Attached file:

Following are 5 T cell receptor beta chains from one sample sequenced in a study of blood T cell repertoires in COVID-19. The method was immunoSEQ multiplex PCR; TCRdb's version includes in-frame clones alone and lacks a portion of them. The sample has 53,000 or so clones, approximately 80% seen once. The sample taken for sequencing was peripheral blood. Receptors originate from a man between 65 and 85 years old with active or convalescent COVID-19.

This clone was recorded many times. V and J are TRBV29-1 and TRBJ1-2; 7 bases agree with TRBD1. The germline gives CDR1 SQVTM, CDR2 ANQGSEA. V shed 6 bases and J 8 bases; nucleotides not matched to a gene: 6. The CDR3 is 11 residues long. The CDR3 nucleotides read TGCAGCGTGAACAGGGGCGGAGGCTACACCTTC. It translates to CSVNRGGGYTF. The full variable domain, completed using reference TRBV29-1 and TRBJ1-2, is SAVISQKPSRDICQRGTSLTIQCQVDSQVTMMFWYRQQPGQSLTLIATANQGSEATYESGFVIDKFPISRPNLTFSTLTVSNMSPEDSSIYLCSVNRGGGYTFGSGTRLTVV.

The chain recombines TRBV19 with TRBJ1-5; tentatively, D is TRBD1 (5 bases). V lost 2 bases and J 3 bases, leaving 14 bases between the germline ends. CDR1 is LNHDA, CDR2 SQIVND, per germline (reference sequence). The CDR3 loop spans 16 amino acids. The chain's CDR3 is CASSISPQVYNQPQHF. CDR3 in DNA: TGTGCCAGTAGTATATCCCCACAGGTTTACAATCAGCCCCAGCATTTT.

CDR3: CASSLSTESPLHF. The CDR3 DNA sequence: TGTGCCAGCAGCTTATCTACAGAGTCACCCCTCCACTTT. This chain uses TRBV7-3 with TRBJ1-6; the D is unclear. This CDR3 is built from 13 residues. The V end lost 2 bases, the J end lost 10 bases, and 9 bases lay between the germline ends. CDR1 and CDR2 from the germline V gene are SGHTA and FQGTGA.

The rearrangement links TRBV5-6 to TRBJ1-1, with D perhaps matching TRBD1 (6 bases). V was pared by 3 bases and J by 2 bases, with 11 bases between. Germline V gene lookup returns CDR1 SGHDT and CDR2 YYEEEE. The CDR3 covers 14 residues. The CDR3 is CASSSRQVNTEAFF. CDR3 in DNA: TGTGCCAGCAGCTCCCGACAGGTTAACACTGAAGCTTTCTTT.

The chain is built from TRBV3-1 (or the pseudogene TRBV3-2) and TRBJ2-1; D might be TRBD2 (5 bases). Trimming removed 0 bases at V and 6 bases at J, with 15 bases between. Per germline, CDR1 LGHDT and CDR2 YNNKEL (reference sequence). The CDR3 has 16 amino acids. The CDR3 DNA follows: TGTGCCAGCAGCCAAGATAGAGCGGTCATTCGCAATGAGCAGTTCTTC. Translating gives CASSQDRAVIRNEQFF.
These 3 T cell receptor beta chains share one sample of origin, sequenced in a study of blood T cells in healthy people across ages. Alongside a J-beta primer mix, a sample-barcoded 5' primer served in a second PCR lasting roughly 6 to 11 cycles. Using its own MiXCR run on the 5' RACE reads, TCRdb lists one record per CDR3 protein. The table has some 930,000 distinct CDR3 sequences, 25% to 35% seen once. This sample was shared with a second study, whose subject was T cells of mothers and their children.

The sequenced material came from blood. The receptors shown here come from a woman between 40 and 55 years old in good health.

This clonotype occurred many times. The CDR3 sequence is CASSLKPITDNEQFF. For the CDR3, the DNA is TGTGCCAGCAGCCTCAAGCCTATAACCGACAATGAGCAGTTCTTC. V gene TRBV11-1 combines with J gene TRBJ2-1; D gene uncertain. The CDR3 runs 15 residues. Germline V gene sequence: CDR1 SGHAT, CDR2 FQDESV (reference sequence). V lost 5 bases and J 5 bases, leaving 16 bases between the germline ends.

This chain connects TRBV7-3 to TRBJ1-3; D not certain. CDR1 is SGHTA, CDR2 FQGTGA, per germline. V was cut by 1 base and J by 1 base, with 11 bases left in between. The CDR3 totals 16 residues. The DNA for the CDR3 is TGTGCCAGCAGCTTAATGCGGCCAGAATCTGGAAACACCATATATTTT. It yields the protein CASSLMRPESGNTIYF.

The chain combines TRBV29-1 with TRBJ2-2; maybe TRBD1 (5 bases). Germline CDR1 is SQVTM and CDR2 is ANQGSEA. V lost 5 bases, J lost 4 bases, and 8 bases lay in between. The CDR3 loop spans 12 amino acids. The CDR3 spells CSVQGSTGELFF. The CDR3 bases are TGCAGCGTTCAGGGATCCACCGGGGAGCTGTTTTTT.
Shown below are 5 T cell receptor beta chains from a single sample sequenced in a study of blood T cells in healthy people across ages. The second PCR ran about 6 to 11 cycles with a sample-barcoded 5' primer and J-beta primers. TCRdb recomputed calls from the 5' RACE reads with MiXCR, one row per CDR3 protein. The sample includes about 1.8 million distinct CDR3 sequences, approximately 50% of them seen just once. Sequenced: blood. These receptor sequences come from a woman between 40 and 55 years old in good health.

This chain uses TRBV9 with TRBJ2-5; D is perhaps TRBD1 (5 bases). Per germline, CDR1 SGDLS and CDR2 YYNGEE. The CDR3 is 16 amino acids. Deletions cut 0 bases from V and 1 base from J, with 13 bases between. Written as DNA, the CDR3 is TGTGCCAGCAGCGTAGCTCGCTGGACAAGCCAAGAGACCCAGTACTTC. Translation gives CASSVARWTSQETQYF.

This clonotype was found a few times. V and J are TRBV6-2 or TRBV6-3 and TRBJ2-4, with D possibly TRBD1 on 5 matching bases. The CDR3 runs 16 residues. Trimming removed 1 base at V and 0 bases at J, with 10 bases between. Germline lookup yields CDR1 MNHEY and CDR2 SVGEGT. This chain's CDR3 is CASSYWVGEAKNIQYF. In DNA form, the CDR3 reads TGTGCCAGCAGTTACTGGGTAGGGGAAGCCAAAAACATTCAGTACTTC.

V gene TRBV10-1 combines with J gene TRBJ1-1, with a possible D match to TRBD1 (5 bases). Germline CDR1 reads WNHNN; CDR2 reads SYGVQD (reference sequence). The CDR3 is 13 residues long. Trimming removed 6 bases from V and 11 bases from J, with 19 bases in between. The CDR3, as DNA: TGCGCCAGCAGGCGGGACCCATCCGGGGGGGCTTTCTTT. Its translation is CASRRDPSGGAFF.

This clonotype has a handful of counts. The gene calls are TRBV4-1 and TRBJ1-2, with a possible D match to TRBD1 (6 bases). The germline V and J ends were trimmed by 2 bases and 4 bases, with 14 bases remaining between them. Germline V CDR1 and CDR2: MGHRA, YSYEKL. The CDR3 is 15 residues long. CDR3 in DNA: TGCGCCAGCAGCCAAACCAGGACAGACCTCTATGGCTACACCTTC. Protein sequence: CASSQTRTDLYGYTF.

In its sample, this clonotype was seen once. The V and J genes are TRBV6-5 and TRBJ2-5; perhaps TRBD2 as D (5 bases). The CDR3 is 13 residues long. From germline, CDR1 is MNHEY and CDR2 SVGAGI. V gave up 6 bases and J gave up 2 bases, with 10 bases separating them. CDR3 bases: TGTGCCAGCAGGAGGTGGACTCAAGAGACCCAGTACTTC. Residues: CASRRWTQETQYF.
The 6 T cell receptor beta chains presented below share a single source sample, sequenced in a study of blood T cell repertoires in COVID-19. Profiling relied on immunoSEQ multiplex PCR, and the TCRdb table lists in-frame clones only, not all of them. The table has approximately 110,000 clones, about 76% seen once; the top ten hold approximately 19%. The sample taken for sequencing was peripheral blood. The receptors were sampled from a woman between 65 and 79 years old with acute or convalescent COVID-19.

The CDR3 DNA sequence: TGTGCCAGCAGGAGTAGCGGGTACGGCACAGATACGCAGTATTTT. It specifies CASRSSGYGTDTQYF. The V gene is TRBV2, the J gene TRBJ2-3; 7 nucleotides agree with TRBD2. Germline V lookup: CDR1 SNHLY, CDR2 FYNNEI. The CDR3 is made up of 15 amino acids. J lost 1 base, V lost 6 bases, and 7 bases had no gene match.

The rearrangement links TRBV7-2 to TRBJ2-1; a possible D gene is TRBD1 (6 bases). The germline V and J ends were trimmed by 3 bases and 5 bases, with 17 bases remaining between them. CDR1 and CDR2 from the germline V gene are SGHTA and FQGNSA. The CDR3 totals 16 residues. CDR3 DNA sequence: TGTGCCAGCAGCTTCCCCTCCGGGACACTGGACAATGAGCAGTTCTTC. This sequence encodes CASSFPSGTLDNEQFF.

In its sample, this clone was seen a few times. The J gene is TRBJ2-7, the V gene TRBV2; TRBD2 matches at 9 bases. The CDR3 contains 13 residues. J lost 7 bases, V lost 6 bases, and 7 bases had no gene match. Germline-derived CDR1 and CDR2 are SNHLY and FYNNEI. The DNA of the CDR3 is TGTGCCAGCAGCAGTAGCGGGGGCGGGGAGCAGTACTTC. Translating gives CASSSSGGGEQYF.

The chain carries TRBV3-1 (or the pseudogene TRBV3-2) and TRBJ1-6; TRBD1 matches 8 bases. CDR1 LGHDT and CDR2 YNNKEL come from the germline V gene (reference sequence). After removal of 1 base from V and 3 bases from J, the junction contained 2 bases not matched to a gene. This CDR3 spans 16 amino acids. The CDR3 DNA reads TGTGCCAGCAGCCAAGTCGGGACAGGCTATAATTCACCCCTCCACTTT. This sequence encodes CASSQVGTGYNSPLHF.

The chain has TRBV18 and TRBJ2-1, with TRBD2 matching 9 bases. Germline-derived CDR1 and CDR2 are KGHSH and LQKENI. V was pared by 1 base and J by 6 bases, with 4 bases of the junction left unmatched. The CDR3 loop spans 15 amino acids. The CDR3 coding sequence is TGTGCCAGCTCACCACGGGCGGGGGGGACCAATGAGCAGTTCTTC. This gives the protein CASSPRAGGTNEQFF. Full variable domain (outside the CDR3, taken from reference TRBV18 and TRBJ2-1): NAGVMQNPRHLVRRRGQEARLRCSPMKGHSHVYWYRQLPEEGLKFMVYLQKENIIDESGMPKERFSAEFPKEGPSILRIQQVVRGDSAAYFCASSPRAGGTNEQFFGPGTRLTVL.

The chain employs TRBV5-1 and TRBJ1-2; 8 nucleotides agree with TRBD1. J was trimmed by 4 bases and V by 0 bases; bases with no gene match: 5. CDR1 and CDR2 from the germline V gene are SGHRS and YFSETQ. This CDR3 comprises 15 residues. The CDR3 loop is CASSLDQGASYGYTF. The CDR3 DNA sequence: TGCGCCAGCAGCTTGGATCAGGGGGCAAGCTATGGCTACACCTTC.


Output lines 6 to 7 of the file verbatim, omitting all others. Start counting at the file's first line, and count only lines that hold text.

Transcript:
The chain is built from TRBV3-1 (or the pseudogene TRBV3-2) and TRBJ2-1; D might be TRBD2 (5 bases). Trimming removed 0 bases at V and 6 bases at J, with 15 bases between. Per germline, CDR1 LGHDT and CDR2 YNNKEL (reference sequence). The CDR3 has 16 amino acids. The CDR3 DNA follows: TGTGCCAGCAGCCAAGATAGAGCGGTCATTCGCAATGAGCAGTTCTTC. Translating gives CASSQDRAVIRNEQFF.
These 3 T cell receptor beta chains share one sample of origin, sequenced in a study of blood T cells in healthy people across ages. Alongside a J-beta primer mix, a sample-barcoded 5' primer served in a second PCR lasting roughly 6 to 11 cycles. Using its own MiXCR run on the 5' RACE reads, TCRdb lists one record per CDR3 protein. The table has some 930,000 distinct CDR3 sequences, 25% to 35% seen once. This sample was shared with a second study, whose subject was T cells of mothers and their children.